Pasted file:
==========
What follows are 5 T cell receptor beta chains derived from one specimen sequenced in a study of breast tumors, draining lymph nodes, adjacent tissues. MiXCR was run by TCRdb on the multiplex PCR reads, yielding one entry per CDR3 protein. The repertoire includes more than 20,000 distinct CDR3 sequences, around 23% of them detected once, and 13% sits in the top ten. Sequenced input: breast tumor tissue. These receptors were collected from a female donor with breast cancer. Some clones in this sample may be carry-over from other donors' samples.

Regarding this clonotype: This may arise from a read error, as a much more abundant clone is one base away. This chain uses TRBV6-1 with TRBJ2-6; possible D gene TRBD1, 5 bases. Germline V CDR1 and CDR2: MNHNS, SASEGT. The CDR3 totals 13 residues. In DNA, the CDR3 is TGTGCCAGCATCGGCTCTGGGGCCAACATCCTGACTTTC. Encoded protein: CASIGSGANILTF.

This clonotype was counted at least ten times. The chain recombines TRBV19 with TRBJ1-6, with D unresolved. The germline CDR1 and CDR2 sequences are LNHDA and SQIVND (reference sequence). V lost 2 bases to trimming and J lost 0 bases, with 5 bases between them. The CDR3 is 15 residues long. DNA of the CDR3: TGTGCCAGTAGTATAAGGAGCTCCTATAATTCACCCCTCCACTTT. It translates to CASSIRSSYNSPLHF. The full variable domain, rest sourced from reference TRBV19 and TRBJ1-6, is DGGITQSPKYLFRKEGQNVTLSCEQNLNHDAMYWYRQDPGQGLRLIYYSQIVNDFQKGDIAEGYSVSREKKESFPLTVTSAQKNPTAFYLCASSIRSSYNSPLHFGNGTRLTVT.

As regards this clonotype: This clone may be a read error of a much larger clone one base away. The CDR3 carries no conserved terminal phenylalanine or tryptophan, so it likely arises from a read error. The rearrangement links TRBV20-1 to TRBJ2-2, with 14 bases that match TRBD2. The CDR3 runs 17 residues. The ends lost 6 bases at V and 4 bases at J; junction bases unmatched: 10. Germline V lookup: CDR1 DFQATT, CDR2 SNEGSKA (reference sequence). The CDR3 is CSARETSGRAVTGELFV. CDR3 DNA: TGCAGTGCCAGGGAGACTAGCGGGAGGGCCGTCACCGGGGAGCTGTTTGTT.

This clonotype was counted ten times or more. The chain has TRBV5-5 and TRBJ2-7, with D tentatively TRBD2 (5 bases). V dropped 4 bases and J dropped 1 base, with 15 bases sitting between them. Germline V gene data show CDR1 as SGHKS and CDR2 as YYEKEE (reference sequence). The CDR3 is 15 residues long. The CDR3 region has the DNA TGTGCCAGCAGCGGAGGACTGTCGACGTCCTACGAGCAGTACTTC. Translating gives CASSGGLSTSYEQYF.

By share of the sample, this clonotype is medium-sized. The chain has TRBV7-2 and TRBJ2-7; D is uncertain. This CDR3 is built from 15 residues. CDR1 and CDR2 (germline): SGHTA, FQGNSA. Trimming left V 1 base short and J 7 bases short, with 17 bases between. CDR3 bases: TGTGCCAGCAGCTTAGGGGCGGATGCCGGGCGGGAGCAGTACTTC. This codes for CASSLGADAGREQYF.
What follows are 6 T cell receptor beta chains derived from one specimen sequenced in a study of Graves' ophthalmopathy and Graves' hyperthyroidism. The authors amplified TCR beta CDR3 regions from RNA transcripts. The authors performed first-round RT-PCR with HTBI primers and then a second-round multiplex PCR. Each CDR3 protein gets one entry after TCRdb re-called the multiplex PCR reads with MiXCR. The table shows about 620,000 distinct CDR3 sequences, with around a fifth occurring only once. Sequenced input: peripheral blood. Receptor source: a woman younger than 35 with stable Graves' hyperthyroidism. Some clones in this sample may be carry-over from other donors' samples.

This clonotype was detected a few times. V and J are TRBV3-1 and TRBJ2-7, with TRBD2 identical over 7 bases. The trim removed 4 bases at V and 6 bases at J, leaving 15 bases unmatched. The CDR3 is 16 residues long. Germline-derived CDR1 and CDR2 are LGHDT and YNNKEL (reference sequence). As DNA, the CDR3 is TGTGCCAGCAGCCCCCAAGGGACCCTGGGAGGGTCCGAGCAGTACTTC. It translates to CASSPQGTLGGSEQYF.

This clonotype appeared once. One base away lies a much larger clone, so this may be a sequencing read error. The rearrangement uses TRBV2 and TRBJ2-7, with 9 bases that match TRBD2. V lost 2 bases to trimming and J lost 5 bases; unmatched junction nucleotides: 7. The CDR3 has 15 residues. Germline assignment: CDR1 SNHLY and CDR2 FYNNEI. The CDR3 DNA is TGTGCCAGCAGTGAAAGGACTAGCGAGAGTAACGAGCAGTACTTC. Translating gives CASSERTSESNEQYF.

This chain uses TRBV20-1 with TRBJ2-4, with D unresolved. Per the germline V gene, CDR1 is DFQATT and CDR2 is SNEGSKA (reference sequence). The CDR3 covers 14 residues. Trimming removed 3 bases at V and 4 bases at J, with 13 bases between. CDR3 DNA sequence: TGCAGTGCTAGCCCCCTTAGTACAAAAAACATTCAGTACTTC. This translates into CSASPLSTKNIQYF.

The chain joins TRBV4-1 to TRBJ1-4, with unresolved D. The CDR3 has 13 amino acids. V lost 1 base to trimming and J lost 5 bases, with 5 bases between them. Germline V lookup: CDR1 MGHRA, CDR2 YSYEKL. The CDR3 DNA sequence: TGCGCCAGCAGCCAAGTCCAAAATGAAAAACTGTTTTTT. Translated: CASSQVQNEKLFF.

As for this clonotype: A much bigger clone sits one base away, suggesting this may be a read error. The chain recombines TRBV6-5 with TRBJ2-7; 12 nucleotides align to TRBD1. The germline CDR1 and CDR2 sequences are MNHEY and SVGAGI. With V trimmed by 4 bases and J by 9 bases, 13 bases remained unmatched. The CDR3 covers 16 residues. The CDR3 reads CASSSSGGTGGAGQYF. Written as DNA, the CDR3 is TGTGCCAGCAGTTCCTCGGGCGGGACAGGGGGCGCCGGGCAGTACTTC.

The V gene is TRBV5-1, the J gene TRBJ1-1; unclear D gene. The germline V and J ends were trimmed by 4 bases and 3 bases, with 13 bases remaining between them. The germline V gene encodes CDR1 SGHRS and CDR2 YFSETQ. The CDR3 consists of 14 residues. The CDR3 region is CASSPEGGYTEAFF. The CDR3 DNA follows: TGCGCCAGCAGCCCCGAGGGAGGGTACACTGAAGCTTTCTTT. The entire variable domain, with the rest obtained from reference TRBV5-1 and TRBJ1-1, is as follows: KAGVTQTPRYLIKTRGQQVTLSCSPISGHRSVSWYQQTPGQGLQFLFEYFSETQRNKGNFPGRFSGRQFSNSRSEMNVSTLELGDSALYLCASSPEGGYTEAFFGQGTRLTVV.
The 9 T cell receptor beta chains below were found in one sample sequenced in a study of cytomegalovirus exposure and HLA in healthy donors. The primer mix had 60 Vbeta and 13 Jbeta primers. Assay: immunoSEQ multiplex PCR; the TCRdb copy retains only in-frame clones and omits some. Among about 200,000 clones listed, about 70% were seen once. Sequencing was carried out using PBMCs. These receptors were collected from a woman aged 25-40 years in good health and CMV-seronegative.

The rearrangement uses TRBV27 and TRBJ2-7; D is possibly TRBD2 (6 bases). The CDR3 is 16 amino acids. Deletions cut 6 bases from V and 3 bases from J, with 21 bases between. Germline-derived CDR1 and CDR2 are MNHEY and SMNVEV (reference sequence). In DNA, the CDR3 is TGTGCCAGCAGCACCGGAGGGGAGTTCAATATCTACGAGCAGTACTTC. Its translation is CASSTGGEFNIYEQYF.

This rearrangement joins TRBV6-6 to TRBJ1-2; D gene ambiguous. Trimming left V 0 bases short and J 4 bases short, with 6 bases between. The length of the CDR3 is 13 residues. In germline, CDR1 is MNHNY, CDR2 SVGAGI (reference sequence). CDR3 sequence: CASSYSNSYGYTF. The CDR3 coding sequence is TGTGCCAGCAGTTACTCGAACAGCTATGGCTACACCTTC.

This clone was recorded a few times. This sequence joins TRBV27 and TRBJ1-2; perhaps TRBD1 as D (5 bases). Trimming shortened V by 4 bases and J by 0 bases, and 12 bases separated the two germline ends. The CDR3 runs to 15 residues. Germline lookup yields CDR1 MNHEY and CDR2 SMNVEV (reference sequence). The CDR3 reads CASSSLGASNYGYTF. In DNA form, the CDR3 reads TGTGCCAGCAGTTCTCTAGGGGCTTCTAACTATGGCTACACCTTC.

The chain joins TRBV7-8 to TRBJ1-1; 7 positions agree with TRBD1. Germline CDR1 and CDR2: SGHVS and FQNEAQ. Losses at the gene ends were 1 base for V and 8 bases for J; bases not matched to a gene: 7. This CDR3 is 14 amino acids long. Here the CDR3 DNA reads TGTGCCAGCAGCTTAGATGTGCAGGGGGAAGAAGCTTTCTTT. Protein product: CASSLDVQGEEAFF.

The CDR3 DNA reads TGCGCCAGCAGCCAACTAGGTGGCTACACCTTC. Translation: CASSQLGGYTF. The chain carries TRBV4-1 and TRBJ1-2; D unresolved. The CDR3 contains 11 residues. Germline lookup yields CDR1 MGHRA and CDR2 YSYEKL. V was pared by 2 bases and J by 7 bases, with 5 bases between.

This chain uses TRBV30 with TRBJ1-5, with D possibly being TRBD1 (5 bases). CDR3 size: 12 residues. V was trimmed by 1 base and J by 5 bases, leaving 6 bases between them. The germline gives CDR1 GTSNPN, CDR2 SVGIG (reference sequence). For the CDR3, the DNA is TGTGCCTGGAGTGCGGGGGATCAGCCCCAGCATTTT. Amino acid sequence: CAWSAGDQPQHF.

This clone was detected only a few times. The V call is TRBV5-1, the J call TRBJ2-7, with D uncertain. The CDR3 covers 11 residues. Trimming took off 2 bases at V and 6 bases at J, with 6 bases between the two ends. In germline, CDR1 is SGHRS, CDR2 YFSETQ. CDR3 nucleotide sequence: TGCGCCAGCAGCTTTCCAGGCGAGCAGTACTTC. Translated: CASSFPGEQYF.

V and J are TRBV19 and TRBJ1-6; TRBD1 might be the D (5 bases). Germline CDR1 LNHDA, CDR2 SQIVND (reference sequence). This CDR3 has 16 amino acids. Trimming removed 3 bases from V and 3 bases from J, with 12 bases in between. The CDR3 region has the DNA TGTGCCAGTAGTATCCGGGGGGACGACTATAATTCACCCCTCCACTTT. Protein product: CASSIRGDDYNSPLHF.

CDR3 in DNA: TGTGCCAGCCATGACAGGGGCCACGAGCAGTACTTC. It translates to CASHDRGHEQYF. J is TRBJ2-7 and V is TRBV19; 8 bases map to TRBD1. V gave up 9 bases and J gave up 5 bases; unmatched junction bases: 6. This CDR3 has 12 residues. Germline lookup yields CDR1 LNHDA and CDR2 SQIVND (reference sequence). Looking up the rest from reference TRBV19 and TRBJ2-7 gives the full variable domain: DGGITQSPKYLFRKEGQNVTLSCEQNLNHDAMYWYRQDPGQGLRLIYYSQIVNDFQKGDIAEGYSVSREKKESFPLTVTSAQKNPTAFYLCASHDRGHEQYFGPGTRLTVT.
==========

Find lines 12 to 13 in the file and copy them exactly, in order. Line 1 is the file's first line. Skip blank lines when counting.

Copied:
As for this clonotype: A much bigger clone sits one base away, suggesting this may be a read error. The chain recombines TRBV6-5 with TRBJ2-7; 12 nucleotides align to TRBD1. The germline CDR1 and CDR2 sequences are MNHEY and SVGAGI. With V trimmed by 4 bases and J by 9 bases, 13 bases remained unmatched. The CDR3 covers 16 residues. The CDR3 reads CASSSSGGTGGAGQYF. Written as DNA, the CDR3 is TGTGCCAGCAGTTCCTCGGGCGGGACAGGGGGCGCCGGGCAGTACTTC.

The V gene is TRBV5-1, the J gene TRBJ1-1; unclear D gene. The germline V and J ends were trimmed by 4 bases and 3 bases, with 13 bases remaining between them. The germline V gene encodes CDR1 SGHRS and CDR2 YFSETQ. The CDR3 consists of 14 residues. The CDR3 region is CASSPEGGYTEAFF. The CDR3 DNA follows: TGCGCCAGCAGCCCCGAGGGAGGGTACACTGAAGCTTTCTTT. The entire variable domain, with the rest obtained from reference TRBV5-1 and TRBJ1-1, is as follows: KAGVTQTPRYLIKTRGQQVTLSCSPISGHRSVSWYQQTPGQGLQFLFEYFSETQRNKGNFPGRFSGRQFSNSRSEMNVSTLELGDSALYLCASSPEGGYTEAFFGQGTRLTVV.